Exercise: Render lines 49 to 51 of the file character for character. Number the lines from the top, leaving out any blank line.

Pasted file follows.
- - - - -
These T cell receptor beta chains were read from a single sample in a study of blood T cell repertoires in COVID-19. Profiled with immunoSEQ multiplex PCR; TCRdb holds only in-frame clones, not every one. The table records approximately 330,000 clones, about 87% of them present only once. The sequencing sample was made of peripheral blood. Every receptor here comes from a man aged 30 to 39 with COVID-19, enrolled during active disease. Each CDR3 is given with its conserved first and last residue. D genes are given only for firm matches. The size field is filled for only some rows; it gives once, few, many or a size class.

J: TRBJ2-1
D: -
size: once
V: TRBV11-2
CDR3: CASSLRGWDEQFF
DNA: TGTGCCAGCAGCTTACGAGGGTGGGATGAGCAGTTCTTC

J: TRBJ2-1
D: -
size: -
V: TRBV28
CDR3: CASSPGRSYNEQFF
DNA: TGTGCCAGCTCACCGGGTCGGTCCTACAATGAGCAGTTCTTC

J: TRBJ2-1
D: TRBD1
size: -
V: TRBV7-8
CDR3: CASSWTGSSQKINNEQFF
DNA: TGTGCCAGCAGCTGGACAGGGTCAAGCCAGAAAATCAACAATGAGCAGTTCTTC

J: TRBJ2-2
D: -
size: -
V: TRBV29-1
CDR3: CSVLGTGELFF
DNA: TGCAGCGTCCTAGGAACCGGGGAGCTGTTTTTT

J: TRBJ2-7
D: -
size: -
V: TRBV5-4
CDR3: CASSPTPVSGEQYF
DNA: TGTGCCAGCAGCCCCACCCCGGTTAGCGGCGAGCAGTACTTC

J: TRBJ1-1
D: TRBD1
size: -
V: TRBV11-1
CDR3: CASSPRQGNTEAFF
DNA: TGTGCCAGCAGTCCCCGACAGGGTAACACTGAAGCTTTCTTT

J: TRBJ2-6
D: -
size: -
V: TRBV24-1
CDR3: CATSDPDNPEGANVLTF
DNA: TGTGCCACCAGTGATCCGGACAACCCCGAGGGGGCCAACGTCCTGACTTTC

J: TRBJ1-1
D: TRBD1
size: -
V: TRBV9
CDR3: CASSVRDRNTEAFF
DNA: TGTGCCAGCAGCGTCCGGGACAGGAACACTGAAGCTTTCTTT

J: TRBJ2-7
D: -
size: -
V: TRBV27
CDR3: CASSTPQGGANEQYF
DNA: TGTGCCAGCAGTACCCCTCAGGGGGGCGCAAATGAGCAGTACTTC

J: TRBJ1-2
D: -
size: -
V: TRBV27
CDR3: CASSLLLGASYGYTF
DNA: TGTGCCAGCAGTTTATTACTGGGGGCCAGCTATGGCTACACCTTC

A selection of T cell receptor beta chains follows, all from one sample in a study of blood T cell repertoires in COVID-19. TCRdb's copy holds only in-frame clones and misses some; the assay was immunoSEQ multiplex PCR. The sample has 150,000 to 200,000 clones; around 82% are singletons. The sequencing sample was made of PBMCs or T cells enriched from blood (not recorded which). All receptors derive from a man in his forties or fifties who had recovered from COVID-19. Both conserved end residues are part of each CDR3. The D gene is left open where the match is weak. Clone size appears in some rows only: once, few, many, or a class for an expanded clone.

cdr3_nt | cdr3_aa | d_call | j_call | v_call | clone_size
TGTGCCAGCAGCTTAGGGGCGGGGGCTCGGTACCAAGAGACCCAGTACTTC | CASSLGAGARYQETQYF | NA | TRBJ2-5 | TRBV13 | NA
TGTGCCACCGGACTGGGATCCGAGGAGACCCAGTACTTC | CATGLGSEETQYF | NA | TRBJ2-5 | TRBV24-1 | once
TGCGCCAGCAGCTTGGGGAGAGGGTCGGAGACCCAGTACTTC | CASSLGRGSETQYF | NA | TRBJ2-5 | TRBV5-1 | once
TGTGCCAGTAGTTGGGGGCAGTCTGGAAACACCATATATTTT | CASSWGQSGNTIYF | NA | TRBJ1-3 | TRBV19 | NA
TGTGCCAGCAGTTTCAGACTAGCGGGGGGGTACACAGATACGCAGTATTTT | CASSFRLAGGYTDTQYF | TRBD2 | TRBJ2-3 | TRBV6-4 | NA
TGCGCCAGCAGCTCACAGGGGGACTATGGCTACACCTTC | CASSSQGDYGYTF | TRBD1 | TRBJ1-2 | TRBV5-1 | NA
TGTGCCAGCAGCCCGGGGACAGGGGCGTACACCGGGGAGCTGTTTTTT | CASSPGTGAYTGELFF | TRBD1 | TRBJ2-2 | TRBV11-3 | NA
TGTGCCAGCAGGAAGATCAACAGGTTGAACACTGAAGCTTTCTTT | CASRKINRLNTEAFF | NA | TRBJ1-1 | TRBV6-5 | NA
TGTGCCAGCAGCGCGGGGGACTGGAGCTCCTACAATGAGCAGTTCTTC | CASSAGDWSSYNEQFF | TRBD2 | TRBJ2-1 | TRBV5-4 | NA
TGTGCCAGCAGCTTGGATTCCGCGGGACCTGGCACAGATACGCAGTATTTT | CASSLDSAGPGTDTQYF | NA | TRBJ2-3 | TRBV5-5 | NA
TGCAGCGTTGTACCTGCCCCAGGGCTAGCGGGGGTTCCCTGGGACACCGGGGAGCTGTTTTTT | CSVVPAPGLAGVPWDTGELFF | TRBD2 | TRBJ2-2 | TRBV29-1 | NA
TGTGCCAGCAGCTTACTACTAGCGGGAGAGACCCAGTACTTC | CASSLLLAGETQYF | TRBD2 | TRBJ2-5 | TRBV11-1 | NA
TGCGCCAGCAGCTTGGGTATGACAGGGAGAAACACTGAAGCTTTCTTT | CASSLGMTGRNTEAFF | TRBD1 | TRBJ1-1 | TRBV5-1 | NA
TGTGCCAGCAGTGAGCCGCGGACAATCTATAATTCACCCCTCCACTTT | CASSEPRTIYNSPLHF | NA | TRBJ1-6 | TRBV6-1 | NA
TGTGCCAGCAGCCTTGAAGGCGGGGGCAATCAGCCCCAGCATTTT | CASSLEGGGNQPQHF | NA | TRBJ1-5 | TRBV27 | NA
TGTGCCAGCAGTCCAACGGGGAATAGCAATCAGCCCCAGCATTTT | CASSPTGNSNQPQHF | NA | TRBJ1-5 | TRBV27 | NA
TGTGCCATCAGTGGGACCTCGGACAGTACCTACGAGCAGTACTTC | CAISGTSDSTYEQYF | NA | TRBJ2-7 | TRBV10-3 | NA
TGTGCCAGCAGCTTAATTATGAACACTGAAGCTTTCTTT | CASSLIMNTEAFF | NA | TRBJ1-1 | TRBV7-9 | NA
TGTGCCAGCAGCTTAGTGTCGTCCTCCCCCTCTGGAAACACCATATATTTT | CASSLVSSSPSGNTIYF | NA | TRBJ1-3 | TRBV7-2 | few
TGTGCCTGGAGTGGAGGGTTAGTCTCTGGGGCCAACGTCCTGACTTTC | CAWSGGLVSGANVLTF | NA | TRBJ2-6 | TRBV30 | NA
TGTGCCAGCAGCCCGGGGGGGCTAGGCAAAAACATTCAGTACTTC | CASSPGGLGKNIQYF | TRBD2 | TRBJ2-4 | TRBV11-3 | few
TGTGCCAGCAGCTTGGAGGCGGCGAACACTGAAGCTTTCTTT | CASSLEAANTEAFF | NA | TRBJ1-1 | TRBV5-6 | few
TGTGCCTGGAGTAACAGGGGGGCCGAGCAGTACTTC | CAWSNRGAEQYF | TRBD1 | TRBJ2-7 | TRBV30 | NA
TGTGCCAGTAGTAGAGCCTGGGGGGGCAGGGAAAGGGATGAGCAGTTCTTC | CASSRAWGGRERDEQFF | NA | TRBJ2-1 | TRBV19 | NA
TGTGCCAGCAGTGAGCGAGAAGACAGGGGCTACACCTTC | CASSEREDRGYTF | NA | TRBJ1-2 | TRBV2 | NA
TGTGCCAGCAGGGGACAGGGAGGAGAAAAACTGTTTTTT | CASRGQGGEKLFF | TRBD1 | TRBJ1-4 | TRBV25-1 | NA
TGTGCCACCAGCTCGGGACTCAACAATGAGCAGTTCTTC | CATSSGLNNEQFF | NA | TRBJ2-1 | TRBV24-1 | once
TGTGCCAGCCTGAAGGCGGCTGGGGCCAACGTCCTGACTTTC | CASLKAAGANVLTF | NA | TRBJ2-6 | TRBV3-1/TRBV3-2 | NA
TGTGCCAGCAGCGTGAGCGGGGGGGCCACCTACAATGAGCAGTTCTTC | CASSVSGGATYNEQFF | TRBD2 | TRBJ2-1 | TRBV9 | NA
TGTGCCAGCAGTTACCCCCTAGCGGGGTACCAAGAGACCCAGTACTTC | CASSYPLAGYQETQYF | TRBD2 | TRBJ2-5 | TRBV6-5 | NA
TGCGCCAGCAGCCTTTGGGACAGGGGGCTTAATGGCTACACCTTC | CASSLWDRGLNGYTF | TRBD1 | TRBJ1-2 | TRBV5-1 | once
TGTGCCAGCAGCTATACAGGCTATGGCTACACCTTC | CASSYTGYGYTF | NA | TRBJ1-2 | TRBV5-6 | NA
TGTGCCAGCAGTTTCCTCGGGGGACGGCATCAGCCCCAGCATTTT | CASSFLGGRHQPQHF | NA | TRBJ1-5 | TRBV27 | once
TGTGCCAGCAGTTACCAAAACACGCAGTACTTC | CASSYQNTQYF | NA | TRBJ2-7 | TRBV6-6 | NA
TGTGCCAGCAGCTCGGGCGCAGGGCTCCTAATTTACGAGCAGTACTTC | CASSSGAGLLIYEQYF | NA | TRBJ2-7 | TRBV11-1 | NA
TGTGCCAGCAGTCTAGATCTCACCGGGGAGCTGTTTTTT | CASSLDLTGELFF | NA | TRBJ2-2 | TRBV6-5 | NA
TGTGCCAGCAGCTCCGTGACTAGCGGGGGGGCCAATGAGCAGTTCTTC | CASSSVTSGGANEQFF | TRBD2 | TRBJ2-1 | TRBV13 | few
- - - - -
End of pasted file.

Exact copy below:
DNA: TGTGCCAGCAGCGTCCGGGACAGGAACACTGAAGCTTTCTTT

J: TRBJ2-7
D: -